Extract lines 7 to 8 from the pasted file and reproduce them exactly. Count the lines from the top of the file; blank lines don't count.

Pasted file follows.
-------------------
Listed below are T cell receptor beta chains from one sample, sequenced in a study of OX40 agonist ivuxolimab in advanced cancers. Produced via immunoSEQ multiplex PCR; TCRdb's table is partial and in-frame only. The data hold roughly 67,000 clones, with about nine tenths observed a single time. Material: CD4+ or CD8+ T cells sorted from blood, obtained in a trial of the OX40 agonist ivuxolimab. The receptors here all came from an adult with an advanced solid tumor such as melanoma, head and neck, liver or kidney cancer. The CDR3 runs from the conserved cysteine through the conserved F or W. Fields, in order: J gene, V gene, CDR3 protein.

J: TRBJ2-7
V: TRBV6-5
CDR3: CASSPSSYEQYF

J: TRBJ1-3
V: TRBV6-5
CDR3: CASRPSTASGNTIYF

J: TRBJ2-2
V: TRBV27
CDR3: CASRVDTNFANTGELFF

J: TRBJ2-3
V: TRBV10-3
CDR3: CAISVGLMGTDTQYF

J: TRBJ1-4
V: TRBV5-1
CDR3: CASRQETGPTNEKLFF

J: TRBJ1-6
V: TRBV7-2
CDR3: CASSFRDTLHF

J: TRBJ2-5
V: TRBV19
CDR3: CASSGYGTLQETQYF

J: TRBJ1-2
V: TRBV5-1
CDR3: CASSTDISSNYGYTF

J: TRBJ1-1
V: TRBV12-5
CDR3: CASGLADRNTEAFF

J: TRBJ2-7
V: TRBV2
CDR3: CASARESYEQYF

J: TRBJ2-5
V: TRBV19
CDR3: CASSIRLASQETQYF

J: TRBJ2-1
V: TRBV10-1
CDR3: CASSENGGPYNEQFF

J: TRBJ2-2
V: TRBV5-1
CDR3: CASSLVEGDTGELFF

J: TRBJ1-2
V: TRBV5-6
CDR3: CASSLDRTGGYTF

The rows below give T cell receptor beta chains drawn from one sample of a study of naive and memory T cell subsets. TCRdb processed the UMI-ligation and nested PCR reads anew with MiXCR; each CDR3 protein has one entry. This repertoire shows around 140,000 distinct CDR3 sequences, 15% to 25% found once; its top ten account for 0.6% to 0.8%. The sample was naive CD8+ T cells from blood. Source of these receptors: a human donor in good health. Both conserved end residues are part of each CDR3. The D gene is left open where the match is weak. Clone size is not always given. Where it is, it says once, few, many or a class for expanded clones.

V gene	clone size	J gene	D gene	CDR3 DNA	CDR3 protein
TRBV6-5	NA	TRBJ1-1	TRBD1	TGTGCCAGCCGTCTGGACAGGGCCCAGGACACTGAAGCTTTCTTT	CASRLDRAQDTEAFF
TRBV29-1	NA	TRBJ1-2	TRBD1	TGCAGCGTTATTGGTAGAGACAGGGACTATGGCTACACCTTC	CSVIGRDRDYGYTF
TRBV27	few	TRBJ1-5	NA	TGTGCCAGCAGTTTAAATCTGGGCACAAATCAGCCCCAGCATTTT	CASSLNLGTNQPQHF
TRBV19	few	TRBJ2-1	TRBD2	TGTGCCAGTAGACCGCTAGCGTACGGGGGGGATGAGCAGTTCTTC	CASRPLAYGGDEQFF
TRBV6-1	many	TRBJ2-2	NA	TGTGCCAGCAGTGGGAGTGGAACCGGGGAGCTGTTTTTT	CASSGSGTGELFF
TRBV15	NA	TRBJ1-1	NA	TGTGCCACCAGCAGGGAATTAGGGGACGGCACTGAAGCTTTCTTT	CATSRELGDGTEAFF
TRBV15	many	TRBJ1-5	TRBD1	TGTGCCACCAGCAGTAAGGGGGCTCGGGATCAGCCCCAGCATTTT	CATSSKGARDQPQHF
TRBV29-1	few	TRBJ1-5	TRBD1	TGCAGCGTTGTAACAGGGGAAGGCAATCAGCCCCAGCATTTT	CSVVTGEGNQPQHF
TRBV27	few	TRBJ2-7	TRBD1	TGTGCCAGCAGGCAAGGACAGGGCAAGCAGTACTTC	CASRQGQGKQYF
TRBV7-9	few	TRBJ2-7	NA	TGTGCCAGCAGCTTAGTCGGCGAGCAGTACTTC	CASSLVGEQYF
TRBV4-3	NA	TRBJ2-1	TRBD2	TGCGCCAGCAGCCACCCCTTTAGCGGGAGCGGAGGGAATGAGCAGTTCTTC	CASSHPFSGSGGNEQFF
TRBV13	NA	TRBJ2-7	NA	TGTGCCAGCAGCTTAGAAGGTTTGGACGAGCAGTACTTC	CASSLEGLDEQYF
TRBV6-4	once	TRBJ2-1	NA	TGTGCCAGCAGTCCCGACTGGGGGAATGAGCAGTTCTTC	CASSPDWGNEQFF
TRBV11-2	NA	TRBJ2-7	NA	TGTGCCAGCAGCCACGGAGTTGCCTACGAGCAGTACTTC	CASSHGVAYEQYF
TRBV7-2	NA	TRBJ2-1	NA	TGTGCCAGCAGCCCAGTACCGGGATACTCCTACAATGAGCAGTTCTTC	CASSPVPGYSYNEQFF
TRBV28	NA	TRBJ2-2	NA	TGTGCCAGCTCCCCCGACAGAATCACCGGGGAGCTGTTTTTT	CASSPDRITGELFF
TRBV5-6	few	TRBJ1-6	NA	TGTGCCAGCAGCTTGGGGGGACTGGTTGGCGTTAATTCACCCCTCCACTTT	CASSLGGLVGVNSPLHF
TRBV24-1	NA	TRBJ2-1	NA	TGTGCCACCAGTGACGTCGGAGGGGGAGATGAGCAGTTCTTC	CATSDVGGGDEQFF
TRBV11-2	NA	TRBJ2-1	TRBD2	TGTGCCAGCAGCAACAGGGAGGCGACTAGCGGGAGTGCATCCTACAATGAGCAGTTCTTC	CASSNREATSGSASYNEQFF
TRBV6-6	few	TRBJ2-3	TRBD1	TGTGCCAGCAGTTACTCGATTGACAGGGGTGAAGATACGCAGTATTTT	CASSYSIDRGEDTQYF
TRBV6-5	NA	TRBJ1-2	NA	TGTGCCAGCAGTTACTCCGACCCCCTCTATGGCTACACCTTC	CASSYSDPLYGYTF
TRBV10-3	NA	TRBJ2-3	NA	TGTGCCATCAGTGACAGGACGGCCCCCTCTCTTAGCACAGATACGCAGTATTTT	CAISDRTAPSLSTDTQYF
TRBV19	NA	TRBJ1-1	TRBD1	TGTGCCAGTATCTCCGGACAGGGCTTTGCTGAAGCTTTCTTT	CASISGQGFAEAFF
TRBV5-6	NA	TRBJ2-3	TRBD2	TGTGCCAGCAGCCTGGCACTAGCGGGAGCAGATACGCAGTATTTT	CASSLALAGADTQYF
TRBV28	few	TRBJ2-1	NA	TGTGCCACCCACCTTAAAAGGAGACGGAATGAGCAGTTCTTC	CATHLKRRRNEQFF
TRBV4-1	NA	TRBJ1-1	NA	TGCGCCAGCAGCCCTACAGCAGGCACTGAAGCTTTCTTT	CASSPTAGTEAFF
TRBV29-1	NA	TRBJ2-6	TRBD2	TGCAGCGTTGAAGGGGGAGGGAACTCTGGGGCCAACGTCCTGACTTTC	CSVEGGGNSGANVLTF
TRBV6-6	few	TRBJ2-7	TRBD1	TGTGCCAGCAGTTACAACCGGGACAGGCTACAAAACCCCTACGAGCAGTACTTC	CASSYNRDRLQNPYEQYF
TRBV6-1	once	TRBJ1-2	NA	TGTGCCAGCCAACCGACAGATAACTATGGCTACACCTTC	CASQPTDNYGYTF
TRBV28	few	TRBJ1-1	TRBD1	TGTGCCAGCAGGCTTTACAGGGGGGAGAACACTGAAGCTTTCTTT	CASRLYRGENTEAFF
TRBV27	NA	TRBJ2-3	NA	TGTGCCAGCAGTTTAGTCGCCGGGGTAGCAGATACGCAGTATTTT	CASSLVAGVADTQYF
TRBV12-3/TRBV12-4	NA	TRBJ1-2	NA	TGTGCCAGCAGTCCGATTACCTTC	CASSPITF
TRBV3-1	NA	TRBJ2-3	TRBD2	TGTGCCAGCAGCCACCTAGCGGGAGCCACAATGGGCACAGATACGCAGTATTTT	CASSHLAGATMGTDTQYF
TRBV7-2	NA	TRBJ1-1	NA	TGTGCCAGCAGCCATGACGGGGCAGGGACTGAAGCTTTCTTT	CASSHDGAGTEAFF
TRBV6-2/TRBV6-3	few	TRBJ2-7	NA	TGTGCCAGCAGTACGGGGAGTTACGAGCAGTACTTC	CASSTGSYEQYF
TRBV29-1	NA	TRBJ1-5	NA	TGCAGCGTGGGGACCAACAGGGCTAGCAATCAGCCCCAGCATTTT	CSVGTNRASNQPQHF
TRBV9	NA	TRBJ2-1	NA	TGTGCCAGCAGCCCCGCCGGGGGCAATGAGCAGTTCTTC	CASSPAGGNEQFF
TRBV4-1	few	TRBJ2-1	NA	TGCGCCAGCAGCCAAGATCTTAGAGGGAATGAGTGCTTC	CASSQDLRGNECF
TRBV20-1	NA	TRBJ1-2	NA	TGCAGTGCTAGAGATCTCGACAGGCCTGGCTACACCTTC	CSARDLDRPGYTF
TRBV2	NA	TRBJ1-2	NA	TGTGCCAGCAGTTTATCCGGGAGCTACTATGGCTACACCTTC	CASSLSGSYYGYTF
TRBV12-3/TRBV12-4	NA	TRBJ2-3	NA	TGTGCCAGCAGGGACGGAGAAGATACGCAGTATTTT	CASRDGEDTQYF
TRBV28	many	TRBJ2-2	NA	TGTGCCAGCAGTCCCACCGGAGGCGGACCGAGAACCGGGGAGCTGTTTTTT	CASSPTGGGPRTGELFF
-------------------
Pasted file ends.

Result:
CDR3: CASRPSTASGNTIYF

J: TRBJ2-2